Design, setting and participants: Retrospective analysis of paediatric motorcycle injuries (1 July 2000 – 30 June 2004) from a statewide emergency department (ED) database (Victorian Emergency Minimum Dataset [VEMD]) and the Trauma Registry database at the Royal Children’s Hospital (RCH), Melbourne.
Main outcome measures: Trends in paediatric motorcycle-related injuries over time; patient demographics, circumstances of accidents (on or off road), and injury characteristics, including severity markers.
Results: The VEMD recorded 3163 patients aged ≤ 16 years presenting to EDs with motorcycle injuries during the study period; population-based rates of these injuries increased by an average of 9.6% per year (95% CI, 6.2%–13.1%; P < 0.005). In the same period, there was a total of 167 motorcycle-related admissions to the RCH, increasing annually in line with statewide ED presentations. About a quarter of paediatric motorcycle accidents occurred in children aged under 10 years (VEMD, 22%; RCH, 27%) and most occurred off road (VEMD,89%; RCH, 71%). At the RCH, median length of stay was 3 days (interquartile range [IQR], 1–7 days) and the median Injury Severity Score was 9 (IQR, 4–10); 41% of patients required an operation, 13% were admitted to an intensive care unit, and two died.
Conclusion: In Victoria, the incidence of motorcycle-related injuries is increasing in children and adolescents. Most of these injuries occur off road, outside of any legislative framework. There is an urgent need for coordinated legislative changes and educational efforts to decrease motorcycle injuries in children.
Riding motorcycles (including mini bikes, quad bikes and trail bikes) is a popular sport among children and adolescents in Australia. At the Royal Children’s Hospital (RCH), Melbourne (the only paediatric major trauma service in the state of Victoria), we noticed that more patients were presenting after motorcycle crashes, and that children as young as 5 years were being injured while riding these vehicles. Increasing presentations of motorcycle injuries in children and adolescents have been reported in Australia1-4 and internationally.5-11 In the United States and Canada, these trends have recently prompted recommendations for interventions, including legislative changes.12,13 In Australia, it is not legal for children to ride motorcycles on public roads other than as pillion passengers. However, there is currently no legislation covering children and adolescents riding on private property or off road, and injury prevention efforts are limited.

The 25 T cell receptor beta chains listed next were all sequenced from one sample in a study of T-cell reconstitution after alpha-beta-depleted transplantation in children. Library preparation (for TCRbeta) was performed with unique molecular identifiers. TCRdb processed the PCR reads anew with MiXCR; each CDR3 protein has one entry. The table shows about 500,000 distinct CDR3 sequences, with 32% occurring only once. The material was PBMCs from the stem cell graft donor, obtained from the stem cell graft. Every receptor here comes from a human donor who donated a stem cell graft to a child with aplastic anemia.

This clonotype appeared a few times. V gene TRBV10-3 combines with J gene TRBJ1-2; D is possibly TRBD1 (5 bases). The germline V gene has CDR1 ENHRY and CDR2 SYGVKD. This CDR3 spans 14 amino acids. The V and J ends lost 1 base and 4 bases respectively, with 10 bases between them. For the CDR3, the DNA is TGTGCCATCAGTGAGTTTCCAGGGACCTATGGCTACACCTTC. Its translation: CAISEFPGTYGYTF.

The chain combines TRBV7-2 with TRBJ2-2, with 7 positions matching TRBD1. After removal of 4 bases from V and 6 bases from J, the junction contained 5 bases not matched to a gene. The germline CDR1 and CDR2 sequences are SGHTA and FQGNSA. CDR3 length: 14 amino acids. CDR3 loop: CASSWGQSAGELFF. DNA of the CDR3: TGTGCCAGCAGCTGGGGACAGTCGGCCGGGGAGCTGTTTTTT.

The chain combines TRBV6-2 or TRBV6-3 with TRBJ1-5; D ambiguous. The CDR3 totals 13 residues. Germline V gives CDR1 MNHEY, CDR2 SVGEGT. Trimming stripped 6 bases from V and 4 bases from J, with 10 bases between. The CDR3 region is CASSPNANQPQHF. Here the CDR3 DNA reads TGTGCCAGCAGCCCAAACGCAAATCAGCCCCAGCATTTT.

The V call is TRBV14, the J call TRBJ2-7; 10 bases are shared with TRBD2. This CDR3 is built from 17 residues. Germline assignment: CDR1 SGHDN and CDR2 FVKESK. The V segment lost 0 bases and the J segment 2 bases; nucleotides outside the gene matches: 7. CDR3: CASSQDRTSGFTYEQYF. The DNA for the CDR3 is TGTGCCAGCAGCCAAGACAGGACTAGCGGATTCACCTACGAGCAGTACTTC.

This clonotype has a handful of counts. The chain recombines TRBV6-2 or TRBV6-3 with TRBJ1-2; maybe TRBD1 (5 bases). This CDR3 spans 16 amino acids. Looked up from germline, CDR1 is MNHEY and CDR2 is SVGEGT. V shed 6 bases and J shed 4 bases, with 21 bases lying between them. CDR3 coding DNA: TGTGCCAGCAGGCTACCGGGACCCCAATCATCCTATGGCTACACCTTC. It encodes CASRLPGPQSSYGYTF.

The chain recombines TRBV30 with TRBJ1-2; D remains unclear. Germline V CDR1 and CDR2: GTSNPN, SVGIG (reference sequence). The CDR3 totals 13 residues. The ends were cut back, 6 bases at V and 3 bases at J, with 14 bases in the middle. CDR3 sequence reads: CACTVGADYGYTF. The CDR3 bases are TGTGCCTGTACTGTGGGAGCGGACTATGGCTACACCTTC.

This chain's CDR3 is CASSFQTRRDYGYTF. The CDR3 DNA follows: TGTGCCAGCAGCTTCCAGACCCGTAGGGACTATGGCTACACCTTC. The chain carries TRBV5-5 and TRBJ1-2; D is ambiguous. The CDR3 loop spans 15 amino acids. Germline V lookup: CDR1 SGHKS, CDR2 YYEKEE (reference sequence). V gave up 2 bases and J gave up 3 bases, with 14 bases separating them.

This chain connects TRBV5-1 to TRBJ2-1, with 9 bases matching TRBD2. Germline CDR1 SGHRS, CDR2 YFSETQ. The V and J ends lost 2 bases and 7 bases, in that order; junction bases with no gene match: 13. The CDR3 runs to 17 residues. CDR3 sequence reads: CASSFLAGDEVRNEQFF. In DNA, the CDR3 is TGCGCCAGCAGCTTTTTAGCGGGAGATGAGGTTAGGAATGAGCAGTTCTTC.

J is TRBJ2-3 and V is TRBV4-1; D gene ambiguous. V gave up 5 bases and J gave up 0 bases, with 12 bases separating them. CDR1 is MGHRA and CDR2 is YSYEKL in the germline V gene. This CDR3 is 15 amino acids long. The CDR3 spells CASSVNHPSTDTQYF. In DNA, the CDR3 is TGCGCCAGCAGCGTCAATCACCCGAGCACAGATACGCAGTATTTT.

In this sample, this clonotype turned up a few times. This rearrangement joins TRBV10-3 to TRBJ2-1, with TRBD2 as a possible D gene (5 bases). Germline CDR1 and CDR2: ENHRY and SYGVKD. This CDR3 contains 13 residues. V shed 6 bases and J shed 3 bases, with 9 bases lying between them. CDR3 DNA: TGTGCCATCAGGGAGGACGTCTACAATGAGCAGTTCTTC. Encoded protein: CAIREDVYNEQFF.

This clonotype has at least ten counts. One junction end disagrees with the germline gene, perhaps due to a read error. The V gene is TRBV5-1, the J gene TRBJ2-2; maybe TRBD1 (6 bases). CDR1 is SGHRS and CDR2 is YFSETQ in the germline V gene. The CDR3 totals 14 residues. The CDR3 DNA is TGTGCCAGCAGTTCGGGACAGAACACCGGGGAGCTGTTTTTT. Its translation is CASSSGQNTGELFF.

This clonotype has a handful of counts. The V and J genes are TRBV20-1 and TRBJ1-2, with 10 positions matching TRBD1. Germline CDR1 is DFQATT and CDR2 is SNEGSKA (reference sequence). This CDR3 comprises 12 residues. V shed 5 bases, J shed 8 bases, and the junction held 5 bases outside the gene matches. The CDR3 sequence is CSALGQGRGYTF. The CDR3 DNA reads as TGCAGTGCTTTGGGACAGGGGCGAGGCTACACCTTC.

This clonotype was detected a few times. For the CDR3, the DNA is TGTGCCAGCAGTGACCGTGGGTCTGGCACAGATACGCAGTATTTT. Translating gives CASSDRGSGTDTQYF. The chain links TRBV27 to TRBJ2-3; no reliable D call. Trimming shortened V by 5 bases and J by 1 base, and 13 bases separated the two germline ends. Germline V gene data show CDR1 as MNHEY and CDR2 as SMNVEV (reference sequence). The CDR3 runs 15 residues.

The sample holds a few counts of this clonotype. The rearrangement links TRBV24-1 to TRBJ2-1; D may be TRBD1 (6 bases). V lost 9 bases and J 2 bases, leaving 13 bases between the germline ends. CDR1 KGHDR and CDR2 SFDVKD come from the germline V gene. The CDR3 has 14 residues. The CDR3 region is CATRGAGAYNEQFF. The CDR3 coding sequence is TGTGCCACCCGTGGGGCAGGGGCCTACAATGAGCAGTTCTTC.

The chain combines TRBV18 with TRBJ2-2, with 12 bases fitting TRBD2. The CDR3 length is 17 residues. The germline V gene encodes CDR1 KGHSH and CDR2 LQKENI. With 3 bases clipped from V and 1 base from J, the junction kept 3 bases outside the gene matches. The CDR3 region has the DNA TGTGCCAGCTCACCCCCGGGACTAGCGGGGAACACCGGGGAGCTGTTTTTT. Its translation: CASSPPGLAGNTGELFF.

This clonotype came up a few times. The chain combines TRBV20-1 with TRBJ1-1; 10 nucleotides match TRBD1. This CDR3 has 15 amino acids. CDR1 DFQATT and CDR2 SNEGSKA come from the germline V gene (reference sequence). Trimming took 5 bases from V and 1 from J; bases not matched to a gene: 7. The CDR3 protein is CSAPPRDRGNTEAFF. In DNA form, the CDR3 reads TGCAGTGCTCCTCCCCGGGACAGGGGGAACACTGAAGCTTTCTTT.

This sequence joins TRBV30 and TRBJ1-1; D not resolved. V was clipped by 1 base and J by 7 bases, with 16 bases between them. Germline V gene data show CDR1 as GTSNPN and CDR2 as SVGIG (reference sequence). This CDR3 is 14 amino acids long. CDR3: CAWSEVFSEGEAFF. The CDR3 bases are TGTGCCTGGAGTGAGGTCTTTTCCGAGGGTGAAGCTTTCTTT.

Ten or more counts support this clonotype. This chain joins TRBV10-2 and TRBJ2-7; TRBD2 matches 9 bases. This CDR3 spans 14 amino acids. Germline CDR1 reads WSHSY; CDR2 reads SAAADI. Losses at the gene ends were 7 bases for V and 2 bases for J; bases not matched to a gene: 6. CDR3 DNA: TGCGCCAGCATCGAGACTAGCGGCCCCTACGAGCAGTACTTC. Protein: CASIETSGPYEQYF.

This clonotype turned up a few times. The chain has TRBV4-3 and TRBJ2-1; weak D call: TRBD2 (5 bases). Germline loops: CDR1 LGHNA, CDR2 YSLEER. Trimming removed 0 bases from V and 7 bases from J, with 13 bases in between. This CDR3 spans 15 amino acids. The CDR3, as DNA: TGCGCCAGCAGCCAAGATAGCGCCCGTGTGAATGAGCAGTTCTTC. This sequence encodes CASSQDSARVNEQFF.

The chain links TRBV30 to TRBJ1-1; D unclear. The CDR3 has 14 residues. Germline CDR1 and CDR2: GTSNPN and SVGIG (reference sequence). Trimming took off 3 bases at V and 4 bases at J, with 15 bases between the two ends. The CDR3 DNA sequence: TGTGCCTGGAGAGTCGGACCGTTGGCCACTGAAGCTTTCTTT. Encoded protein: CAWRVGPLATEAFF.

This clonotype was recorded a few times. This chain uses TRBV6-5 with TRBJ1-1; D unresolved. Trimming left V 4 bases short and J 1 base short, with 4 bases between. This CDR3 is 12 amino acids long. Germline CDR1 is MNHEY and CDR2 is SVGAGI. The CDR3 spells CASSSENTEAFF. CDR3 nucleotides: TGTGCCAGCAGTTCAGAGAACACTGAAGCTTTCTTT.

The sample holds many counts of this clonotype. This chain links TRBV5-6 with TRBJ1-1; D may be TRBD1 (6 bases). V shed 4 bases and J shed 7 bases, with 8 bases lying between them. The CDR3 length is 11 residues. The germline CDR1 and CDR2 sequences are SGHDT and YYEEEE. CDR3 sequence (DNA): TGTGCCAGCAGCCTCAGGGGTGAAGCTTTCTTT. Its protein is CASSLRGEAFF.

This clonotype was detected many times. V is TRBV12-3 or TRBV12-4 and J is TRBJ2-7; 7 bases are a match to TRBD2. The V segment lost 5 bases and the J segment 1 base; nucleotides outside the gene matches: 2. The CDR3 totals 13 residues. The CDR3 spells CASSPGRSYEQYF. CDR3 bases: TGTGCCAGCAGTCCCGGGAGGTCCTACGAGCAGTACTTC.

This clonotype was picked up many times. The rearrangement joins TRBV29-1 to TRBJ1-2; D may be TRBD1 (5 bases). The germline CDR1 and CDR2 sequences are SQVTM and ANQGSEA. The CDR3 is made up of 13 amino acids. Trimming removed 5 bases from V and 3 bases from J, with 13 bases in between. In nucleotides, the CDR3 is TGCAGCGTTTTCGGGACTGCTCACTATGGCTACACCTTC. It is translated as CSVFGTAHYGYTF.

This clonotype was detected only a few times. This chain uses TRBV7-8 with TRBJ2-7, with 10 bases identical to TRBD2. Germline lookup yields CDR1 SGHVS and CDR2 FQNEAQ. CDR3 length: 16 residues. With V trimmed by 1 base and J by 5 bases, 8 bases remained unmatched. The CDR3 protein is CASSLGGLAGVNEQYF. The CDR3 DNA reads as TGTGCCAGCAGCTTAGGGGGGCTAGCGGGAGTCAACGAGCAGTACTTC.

We set out to quantify this anecdotal increase in motorcycle-related injuries by reviewing both emergency department (ED) presentations across Victoria, and detailed trauma registry data from its sole paediatric major trauma centre.
We conducted a retrospective analysis of motorcycle-associated injuries to identify paediatric patients (aged 16 years or younger) requiring ED treatment in Victoria or inpatient admission to the RCH between 1 July 2000 and 30 June 2004. Data for this study were collated from two prospective databases.
First, we queried the Victorian Emergency Minimum Dataset (VEMD),14 which contains detailed injury records accounting for about 80% of all ED presentations statewide. Data from this database were provided by the Victorian Injury Surveillance Unit, a long-term project of the Monash University Accident Research Centre. The Unit also supplied information about the total number of motorcycle-related deaths (inhospital and prehospital) in Victoria from the Australian Bureau of Statistics.
Eligible patients were identified from the databases using keyword searches with the terms “motorbike”, “motorcycle”, “mini bike”, “peewee”, “quad bike”, “trail bike”, and “dirt bike”, including spelling variations. Riders and passengers were included. Information was collected on basic demographics, incident location, and mechanism and details of injuries sustained. Incidents occurring outside the state road system, such as in forests or on farms on residential properties, were deemed to be “off road”.
The main outcome measures of injury severity were the patient’s Injury Severity Score (ISS),15 length of stay (LOS), and whether they met the major injury criteria as used in the trauma services throughout Victoria. Major injury was defined as ISS greater than 15; intensive care unit (ICU) stay longer than 24 hours, including mechanical ventilation; “urgent” (within 48 hours) surgery for intracranial, intra-abdominal or intrathoracic injury, or fixation of pelvic or spinal fractures; or death.16 The risk factors of age (< 10 years) and accident location (on or off road) were analysed for their influence on these injury outcome measures.
Data were analysed using Stata, version 10.0 (StataCorp, College Station, Tex, USA). Poisson regression was used to model the yearly presentation and admission rates against Victorian population data.17 For all tests, values of P less than 0.05 were considered statistically significant.
VEMD data revealed that a total of 3163 children aged 16 years and younger with motorcycle-related injuries attended Victorian EDs in the 4-year study period. The number of ED presentations increased from 677 to 904 per year (Box 1). A Poisson regression model showed that population-based rates of motorcycle injury presentations across the state increased over the study period by an average of 9.6% per year (95% CI, 6.2%–13.1%; P < 0.005).